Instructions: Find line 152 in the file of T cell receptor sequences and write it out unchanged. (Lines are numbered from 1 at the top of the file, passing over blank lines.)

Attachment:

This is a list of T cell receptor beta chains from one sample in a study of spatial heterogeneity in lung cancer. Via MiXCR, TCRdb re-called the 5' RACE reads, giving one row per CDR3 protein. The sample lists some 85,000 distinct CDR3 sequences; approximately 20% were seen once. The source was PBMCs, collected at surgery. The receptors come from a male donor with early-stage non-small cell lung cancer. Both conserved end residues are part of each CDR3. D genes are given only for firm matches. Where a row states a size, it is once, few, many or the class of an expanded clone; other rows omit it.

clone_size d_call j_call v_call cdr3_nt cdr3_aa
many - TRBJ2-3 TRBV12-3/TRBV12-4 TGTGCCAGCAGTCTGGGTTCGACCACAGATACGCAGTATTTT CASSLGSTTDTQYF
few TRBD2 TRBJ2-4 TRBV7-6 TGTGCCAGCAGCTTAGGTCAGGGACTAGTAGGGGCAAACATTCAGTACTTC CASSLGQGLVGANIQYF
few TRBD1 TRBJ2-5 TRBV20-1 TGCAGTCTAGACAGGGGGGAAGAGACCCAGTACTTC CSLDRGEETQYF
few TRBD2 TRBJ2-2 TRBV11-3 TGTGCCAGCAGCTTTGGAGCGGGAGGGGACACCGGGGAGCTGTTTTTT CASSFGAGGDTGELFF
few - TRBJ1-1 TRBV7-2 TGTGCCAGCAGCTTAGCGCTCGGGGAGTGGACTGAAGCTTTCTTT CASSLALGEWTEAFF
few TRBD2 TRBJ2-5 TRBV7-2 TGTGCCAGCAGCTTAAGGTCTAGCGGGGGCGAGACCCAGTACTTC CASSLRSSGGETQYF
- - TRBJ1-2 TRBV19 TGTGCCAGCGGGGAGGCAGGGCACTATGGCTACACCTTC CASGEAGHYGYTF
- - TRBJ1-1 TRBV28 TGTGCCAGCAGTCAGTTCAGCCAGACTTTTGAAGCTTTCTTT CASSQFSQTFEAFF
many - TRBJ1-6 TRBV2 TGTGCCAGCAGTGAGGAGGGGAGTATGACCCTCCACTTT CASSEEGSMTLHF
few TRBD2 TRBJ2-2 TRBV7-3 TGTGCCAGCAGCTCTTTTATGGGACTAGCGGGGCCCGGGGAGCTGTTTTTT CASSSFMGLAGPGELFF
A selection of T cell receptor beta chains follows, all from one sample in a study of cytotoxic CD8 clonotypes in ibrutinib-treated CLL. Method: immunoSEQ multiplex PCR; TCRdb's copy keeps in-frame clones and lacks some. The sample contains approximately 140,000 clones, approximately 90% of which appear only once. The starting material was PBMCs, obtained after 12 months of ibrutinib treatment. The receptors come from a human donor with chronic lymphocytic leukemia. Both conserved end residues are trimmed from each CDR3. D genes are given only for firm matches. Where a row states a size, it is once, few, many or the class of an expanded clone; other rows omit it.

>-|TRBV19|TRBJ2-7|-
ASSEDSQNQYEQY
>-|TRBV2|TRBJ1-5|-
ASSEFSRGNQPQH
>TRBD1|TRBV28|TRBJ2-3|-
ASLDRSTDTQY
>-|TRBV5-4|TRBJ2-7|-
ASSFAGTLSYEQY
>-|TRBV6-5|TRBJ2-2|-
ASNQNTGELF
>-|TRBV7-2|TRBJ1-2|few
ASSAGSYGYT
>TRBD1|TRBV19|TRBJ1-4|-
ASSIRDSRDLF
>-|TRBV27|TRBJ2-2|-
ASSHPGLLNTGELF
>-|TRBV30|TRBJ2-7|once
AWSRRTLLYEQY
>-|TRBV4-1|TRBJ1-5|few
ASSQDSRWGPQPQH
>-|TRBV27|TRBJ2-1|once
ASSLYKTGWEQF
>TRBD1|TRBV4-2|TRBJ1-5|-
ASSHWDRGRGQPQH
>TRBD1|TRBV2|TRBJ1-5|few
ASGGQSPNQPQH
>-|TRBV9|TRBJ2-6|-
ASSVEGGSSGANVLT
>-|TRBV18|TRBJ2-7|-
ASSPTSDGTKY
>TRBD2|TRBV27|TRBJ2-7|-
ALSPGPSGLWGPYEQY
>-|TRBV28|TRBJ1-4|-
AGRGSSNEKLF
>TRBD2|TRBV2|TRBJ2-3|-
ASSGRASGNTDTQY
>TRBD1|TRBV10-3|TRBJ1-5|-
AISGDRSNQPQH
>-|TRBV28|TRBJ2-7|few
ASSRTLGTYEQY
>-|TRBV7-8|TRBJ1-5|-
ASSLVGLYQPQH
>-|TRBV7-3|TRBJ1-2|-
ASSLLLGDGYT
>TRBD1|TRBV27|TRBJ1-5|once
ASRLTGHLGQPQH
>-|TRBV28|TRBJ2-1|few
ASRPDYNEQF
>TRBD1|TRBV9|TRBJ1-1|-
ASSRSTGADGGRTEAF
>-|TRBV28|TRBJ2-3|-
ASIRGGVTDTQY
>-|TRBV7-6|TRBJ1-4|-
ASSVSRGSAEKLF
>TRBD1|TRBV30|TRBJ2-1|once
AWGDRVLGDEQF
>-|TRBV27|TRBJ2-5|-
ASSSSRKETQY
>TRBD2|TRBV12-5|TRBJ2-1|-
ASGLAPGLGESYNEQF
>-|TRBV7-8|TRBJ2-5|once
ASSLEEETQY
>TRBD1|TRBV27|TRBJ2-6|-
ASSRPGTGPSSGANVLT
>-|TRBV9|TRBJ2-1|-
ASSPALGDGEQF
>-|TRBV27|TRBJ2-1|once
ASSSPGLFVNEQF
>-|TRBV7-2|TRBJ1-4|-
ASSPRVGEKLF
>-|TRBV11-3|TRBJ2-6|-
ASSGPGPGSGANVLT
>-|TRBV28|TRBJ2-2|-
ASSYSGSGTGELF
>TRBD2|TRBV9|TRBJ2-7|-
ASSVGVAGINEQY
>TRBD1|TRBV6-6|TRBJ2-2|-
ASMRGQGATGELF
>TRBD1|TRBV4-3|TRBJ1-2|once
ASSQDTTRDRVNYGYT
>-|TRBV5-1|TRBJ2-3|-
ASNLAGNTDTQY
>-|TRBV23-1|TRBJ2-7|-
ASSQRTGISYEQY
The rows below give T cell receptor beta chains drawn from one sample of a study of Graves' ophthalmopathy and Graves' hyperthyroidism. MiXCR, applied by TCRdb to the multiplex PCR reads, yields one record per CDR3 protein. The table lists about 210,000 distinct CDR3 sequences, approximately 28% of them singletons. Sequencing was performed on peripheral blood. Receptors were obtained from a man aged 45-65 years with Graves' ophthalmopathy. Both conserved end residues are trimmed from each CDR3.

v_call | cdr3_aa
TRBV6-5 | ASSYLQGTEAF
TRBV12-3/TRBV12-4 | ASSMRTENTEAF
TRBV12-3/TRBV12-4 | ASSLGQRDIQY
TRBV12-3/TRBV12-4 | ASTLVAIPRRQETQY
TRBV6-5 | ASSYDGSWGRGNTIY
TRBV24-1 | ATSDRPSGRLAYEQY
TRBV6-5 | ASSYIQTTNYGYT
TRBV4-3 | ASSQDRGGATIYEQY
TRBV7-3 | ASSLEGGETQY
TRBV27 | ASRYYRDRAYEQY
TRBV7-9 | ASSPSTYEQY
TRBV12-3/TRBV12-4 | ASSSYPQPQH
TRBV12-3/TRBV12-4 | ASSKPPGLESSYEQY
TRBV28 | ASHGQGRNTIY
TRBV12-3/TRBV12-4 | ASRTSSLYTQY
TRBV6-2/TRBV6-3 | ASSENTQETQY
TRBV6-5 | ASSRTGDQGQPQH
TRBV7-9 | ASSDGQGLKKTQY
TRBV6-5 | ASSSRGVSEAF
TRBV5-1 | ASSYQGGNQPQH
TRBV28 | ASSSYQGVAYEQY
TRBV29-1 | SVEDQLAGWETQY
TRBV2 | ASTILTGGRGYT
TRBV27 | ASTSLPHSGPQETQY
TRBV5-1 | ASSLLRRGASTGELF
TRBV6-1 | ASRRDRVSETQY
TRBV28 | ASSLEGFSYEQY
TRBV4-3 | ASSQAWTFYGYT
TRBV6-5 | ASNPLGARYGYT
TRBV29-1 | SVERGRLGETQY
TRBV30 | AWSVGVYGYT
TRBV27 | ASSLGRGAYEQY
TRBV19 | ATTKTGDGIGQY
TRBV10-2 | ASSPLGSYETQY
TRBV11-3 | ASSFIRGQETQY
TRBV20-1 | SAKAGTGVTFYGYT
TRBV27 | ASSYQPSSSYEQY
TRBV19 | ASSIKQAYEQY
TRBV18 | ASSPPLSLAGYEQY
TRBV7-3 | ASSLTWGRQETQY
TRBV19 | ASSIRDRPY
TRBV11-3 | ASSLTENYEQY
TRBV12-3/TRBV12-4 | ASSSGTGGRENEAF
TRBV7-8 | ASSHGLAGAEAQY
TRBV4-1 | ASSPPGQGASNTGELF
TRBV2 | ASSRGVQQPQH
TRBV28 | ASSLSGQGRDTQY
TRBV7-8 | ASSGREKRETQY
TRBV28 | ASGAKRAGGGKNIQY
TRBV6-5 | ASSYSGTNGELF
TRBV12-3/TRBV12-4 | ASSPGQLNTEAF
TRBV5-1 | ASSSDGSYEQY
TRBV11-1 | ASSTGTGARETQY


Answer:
TRBV11-1 | ASSTGTGARETQY